ONE OF the persistent complaints against new grounds, particularly those belonging to clubs that do not regularly draw big crowds, is that they have no soul or atmosphere.
The Bescot Stadium, Walsall's functional home for eight years, looks as much like a B&Q extension as any, but, as unprecedented numbers rallied there to watch the Saddlers in this Second Division promotion game, one thing it did not lack was a sense of occasion.
Walsall and their neighbours from up the M6 approach a match like this from opposite directions. Like their manager, Brian Little, Stoke have seen bigger days and grander stages. For Walsall, a few Cup adventures aside, this is as good as it gets.
Stoke remain a big club in hibernation; Walsall were excited and delighted by a crowd of 9,056 - a record for the club at Bescot.
The hope expressed by their manager, Ray Graydon, was that most of the newcomers would be back to boost the club's modest average. "The fans would go away and say that was good entertainment," he said. "In fact, if any of them aren't satisfied, I'll give them some money out of my own pocket. The players responded to what they got from the crowd."
Walsall certainly had the look of a side that gives value for money, working tirelessly and with no little skill to deservedly edge out opposition who have far greater resources on tap.
Graydon's own investments have proved sound, particularly the enlistment of the strikers, Walter Otta and Andy Rammell. The flair of the Argentinian has been a revelation in the Second Division, although Saturday was a day more for the direct approach of the former Barnsley man, who dived to head the winner and proved a handful throughout.
There is quality elsewhere in the side, with Neil Pointon and Paul Simpson a pair of sprightly veterans down the left flank.
"We've got to make sure that we don't get carried away," said Graydon, who played in the Aston Villa forward line alongside Little. "Stoke put us under terrific pressure, played some good football and, if I were Brian, I'd be disappointed not to come away from the match with something."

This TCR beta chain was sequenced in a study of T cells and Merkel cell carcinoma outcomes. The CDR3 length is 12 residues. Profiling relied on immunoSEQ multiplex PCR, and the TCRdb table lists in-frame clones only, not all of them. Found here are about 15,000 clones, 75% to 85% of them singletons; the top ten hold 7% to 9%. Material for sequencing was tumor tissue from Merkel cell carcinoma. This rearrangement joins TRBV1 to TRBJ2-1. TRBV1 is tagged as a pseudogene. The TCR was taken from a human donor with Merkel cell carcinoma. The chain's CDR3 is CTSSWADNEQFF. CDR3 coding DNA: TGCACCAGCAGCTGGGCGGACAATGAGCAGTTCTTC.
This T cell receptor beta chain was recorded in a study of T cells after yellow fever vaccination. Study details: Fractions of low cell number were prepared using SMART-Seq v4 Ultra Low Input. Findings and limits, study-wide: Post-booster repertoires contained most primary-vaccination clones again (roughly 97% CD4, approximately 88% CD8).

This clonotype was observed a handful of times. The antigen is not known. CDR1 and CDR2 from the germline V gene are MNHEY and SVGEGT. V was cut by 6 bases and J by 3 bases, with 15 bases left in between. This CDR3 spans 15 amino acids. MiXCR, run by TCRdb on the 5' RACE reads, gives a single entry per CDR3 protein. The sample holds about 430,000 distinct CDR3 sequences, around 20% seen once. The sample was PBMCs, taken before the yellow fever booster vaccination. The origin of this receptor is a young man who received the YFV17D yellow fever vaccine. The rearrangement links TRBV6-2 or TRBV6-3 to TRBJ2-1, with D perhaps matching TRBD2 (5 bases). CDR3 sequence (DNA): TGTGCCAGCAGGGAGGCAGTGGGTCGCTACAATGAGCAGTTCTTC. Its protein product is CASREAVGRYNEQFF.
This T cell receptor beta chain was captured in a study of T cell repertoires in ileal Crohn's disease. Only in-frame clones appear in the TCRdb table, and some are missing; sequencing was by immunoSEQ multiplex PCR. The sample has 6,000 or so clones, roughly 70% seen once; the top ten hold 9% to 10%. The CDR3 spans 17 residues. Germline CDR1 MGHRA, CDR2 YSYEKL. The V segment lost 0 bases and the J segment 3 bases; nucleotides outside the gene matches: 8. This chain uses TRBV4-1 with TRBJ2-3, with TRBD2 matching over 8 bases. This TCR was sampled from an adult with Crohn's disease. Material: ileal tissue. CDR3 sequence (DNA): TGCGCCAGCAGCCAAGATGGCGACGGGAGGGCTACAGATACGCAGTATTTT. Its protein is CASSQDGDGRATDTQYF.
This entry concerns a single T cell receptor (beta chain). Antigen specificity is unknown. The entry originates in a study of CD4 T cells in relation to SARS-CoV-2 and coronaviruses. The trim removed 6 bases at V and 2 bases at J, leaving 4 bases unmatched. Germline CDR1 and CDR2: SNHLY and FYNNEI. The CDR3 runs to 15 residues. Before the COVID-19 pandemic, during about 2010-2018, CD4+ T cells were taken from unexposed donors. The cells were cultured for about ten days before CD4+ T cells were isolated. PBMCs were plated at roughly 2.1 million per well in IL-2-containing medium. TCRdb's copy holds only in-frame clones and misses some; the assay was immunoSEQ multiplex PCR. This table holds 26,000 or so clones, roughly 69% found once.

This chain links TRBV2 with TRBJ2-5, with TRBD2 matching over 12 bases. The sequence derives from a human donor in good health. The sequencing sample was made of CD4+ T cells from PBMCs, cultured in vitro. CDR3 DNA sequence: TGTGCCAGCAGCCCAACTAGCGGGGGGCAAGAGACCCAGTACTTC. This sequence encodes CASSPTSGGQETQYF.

Stoke did indeed look a smooth and classy outfit, with no end of midfield craft at their disposal. But their striking options were limited once the former Walsall man, Kyle Lightbourne, succumbed to the flu he had thought he could overcome.
Little blamed himself for giving Lightbourne the option of playing, but there was little in this defeat to suggest that Stoke will not be there or thereabouts at the end of the season.
As he said, the fact that their next match is against another promotion candidate - Preston - gives them the chance to get back on course without delay.
Bescot has some way to go before it becomes a Theatre of Dreams, but the evidence is that its team is on the up.
Graydon may have built and run it on the cheap, but the side might have enough to embarrass a Stoke, or even a Fulham, at the end of the campaign.
Goal: Rammell (41).
Walsall: (4-4-2): Walker; Marsh, Green, Roper, Pointon; Wrack, Larusson, Keates, Simpson; Rammell, Otta (Brissett, 86). Substitutes not used: Gadsby, Porter.
Stoke City (5-3-2): Muggleton; Keen, Sigurdsson, Robinson, Woods (Petty, 81), Small; Oldfield (Wallace, 81), Kavanagh, Forsyth; Lightbourne (Crowe, 20), Thorne.
Referee: E Wolstenholme (Blackburn).
Bookings: Walsall: Wrack, Keates, Stoke: Woods, Robinson, Oldfield.
Man of the match: Pointon.